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  Music Lovers, The Making Overtures
Year: 1970
Director: Ken Russell
Stars: Richard Chamberlain, Glenda Jackson, Max Adrian, Christopher Gable, Kenneth Colley, Izabella Telezynska, Maureen Pryor, Sabina Maydelle, Andrew Faulds, Bruce Robinson, Ben Aris, Xavier Russell, Dennis Myers, John Myers, Joanne Brown
Genre: Biopic, MusicBuy from Amazon
Rating:  7 (from 1 vote)
Review: When Peter Tchaikovsky (Richard Chamberlain) was starting out in the music composition business, he was as carefree as he ever would be, living it up in Moscow with his lover Count Anton Chiluvsky (Christopher Gable) and beginning to make a name for himself with his first symphony while he worked as a tutor at the Academy of Music. But his lifestyle was proving problematic, and his brother Modeste (Kenneth Colley) warns him that society will not be looking kindly on him should he pursue the relationship. So what can Peter do but get married?

The director of The Music Lovers was Ken Russell, and at the time he would tell anyone who would listen this was the story of a homosexual who married a nymphomaniac, setting out his aggressively populist style and his drive to bring culture to the masses. Naturally, this made him a lot of highbrow enemies critically speaking, and if it seems his works have fallen out of favour in recent years it's worth remembering that he was never more than a cult success, as even his films that were hits spoke to a very particular sensibility that not everyone could embrace wholeheartedly and without embarrassment.

This composer biopic genre was something he had perfected during his television years of the sixties, and was now bringing that to the big screen, so predictably those who had turned against him in that time were up in arms about Russell and screenwriter Melvin Bragg riding roughshod over their take on the Tchaikovsky life story, something the dismayed would endlessly point out only had a glancing familiarity with the actual events. Yet Russell was not making a documentary, he was straining with every sinew to bring the music to its utmost vibrancy, forcing the audience to understand how the artist had brought his entire self to his work.

According to this, Tchaikovsky was so ashamed of his homosexuality that his attempts to cover it up sent not only him around the bend, but his wife Nina (Glenda Jackson) too, a fragile soul who romanticises her relationships with men but is continually left battered and bruised by the results of choosing the wrong ones - sometimes literally as well as emotionally. Once Peter marries her, he finds he can no longer write because he is struggling with turning his back on what he truly is, something of a biopic cliché in its "you must be true to yourself to create your best work" fashion, but what would a movie like this be if its subject was well-balanced and healthy?

Russell and Bragg certainly piled on the angst and suffering, with Tchaikovsky defined not by his male connections but by the women in his life - Nina, sister-in-law Sasha (Sabina Maydelle), his mother whose death he witnessed as a child, his chief source of funds Madame Nadedja von Meck (Izabella Telezynska) who he famously never met - except here he sort of does. The tone careered from morose, almost kitchen sink drama to delirium often within the matter of minutes, as we were offered what amounted to pop videos mounted to the classical music, with Russell predictably going overboard with his indulgences, but entertainingly so. He never lost sight of those compositions that made his protagonist so enduring, and if Chamberlain was not the best choice for the role (though he mimes the piano excellently), Jackson threw herself into hers wholeheartedly, going far further than many actresses would be prepared to do. If the surface mattered more than the depth, The Music Lovers was tailor made for cult.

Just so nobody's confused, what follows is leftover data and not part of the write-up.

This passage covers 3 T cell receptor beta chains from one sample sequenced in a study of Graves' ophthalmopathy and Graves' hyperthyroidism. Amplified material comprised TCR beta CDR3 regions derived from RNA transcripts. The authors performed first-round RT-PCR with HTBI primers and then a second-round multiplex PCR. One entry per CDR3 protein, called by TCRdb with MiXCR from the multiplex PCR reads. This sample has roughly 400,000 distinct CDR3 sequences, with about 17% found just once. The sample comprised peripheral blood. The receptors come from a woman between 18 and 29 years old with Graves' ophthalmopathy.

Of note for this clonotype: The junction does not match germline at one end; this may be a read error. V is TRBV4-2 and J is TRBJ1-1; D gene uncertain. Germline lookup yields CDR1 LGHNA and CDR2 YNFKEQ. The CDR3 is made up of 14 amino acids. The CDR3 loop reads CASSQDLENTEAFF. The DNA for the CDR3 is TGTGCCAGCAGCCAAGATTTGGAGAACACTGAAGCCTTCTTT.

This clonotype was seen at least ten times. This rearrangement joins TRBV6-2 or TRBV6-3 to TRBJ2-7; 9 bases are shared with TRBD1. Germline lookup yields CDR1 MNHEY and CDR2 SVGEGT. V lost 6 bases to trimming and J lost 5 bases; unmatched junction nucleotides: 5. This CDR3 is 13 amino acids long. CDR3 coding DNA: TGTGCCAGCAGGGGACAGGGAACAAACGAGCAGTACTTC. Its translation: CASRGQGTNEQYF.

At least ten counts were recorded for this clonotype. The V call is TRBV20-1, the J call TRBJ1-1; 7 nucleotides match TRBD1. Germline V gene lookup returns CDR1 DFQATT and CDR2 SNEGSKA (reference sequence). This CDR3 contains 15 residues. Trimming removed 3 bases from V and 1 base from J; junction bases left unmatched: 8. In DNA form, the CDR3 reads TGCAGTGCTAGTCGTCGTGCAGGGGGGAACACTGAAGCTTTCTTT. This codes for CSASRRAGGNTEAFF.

Reviewer: Graeme Clark

 

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Ken Russell  (1927 - 2011)

It was trips to the cinema with his mother that made British director, writer and producer Ken Russell a lifelong film fan and this developed into making his own short films. From there, he directed dramas on famous composers for the BBC, and was soon making his own features.

French Dressing did not make much of an impact, but if his Harry Palmer episode Billion Dollar Brain was fairly well received, then his follow up, Women in Love really put Russell on the international movie map. From there the seventies produced most of the highlights of his career, never shying away from controversy, with The Music Lovers, The Devils (most reviled of his films and his masterpiece), musical The Boy Friend, and more music and artist based works with Savage Messiah, Mahler, Tommy (the film of The Who's concept album) and Lisztomania.

After the seventies, which he ended with the biopic Valentino, his popularity declined somewhat with Altered States suffering production difficulties and later projects difficult to get off the ground. Nevertheless, he directed Crimes of Passion, Gothic, Salome's Last Dance, cult horror Lair of the White Worm and The Rainbow in the eighties, but the nineties and beyond saw more erratic output, with many short films that went largely unseen, although a UK TV series of Lady Chatterley was a success. At the age of 79 he appeared on reality TV show Celebrity Big Brother but walked out after a few days. Russell was one of Britain's most distinctive talents, and his way of going passionately over the top was endearing and audacious, while he rarely lost sight of his stories' emotional aspects.

 
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